There is a law on the books in NY and many other states that allow a mother to abandon a baby at a safe location and then call someone to let them know that the baby is there and they won't be charged with abandonment. But there are still women who kill their babies after they are born. The NY Times is puzzled by this:
Their lives ended almost as soon as they began. And every time their tiny bodies were found, in Dumpsters, garbage cans or, in the case of a newborn girl in Queens last fall, on the conveyor belt of a recycling plant, dismay and bewilderment followed.According to the report, the problem may be lack of education about the law, confusion and terror over an unwanted birth and not identifying the girls who are at risk:
Six dead newborns were found abandoned in the New York City area in 2006, twice as many as in the preceding year, according to Timothy Jaccard, president of the A.M.T. Children of Hope Foundation on Long Island, which offers outreach to expectant mothers and buries discarded babies.
The figure does not include the baby born to Lucila Rojas, 25, last month. The police said that Ms. Rojas, who lives in the Bronx, confessed to smothering the 2-week-old boy on Dec. 31. According to the Queens district attorney’s office, she told the authorities that the infant was the result of a rape in her native Mexico, and that she threw his body into a garbage can. His body has not been found.
The killing and abandonment of newborns by their mothers seems incomprehensible to most people. New York is one of 47 states that allow parents to anonymously leave unwanted infants at sites like hospitals or firehouses without fear of prosecution under so-called safe-haven laws. Mr. Jaccard attributes the rise in abandonments to a lack of publicity about the law, which he helped draft in New York and promoted in other states.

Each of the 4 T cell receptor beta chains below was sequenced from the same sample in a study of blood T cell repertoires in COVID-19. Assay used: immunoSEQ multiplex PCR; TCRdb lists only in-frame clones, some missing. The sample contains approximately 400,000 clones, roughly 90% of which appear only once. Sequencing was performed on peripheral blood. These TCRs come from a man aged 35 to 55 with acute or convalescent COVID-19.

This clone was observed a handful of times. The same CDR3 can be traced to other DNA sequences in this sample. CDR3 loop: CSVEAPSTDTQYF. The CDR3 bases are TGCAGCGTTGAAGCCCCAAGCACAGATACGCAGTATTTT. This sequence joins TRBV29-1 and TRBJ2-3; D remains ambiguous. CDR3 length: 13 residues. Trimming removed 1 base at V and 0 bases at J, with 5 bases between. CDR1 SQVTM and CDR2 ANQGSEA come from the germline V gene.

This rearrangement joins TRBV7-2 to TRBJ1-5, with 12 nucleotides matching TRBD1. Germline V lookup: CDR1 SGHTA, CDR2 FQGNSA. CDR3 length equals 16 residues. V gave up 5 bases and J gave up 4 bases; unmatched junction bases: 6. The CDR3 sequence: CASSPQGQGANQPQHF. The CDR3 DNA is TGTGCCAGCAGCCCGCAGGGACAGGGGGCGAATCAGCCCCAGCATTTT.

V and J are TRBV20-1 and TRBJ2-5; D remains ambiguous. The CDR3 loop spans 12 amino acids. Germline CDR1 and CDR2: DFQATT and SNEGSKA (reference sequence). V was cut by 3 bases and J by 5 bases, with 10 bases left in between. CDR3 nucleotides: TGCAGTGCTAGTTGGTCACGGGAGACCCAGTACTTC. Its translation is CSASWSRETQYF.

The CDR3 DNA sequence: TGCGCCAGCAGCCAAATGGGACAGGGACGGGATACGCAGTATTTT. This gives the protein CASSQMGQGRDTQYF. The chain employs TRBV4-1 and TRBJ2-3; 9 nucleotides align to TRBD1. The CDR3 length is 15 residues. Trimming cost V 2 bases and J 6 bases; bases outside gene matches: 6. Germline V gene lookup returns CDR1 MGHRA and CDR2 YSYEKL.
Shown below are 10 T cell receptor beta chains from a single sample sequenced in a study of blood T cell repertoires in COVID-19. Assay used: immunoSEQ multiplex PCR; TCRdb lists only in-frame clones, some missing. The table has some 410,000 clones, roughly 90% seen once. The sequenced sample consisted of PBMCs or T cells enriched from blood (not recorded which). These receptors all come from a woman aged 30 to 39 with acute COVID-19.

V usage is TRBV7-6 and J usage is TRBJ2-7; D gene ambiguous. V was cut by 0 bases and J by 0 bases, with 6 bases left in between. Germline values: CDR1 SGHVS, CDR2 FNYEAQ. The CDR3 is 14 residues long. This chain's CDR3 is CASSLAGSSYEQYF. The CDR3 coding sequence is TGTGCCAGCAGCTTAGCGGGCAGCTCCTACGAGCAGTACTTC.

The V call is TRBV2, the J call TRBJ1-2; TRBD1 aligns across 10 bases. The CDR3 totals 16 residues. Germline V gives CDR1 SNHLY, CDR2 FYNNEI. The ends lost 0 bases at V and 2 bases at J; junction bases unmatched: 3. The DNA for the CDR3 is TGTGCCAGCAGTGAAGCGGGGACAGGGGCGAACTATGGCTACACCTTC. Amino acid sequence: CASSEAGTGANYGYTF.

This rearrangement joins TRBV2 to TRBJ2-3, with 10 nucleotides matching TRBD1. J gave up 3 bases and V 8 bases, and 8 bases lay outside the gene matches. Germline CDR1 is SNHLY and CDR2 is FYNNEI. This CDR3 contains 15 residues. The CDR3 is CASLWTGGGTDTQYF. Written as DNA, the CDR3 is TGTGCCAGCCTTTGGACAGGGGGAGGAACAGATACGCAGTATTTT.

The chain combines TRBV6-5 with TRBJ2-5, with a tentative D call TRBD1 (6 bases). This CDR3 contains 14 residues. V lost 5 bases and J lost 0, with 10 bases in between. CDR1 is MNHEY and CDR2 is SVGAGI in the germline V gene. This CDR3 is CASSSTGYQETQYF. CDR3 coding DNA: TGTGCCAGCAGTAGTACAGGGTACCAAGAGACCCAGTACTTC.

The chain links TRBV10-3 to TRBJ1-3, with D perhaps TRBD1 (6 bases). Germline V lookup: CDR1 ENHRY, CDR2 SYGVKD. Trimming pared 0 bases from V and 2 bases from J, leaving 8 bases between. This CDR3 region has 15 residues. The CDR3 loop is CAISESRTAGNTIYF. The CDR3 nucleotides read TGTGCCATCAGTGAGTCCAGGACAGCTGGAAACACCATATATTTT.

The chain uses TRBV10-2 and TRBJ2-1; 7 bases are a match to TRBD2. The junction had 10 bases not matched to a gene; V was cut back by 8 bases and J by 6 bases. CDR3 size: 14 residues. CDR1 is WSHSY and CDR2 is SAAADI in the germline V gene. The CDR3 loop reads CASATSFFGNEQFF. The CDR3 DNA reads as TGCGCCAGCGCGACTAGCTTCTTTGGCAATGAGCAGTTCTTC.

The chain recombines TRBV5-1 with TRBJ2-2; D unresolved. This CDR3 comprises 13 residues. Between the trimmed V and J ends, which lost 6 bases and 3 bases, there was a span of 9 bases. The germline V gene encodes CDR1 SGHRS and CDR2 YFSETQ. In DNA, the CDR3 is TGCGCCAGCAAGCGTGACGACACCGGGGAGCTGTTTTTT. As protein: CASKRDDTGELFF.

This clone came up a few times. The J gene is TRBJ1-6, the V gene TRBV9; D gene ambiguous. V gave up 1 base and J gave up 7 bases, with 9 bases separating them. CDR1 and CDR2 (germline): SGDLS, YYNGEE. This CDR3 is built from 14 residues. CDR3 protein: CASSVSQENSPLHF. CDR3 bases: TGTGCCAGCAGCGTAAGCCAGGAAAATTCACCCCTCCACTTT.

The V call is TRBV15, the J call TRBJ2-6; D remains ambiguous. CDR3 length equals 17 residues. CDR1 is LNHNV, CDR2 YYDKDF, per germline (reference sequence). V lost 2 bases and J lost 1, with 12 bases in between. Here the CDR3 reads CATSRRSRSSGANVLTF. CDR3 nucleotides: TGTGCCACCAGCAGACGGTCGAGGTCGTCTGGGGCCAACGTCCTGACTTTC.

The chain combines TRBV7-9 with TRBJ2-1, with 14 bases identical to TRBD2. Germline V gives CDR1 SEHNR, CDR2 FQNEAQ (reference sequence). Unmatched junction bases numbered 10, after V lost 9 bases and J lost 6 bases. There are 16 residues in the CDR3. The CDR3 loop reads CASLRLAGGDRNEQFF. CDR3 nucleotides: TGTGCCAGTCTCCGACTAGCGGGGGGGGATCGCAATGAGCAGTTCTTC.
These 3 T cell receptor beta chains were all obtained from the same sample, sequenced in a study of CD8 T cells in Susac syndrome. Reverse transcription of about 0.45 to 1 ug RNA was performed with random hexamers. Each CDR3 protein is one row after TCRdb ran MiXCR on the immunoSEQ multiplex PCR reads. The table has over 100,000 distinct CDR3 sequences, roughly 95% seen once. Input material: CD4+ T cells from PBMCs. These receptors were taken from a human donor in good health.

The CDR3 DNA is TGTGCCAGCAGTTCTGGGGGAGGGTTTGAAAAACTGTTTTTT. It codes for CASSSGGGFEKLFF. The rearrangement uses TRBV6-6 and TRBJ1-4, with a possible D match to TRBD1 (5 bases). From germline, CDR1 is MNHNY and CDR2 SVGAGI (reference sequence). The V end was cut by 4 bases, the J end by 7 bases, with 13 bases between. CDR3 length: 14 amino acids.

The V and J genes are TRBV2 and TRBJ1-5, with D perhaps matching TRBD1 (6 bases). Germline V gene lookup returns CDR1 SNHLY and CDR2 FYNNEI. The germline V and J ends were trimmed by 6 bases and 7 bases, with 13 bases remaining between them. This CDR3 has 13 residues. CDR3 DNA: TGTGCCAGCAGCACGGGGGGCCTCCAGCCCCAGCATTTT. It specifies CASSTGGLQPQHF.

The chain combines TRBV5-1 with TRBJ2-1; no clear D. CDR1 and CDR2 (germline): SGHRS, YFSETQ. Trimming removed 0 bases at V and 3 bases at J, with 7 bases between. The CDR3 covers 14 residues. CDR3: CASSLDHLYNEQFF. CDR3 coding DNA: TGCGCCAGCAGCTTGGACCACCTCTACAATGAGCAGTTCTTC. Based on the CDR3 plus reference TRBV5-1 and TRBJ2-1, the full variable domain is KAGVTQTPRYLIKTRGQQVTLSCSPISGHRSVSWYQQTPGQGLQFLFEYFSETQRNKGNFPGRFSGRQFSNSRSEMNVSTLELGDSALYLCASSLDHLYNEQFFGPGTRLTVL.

Panicked, alone and often in great pain, few mothers have the wherewithal in the crucial moments after birth to consider safely abandoning their babies, according to Michelle Oberman, a professor at Santa Clara University’s School of Law.But what is ignored completely in this report is the mindset that is prevalent in our society today that the birth of a baby is left up to the mother and if it's inconvenient for her to give birth, then she can terminate the pregnancy up to delivery with no consequences. It's her choice. So why should we be surprised that teenagers will take this thinking to its logical conclusion and kill the baby after its born. What's the difference? It's only a birth canal. They are the ones who make the decision of life or death when the baby is in the womb, why shouldn't they have that power once the baby is born?
“Girls committing neonaticide are generally petrified about the idea of anybody finding out they were pregnant,” Professor Oberman said. “They’re pretty bad at planning. “Even if you’re a great planner, if you’ve just delivered a baby by yourself in the bathroom, with pain, blood loss and lots of terror, you’re not in the best shape to hop on a bus to drop the baby off.”
“I think it does work when people know about it,” Ms. Geras said. She said 889 babies had been safely relinquished nationwide, according to her records, since the first safe-haven law was enacted in Texas in 1999.
Supporters and disparagers of the laws agree that the best way to reduce neonaticides and baby abandonments is by tackling the problem long before vulnerable women give birth, or even become pregnant.
Trackposted to Outside the Beltway, Rightwing Guy, basil's blog, and Pursuing Holiness, thanks to Linkfest Haven Deluxe.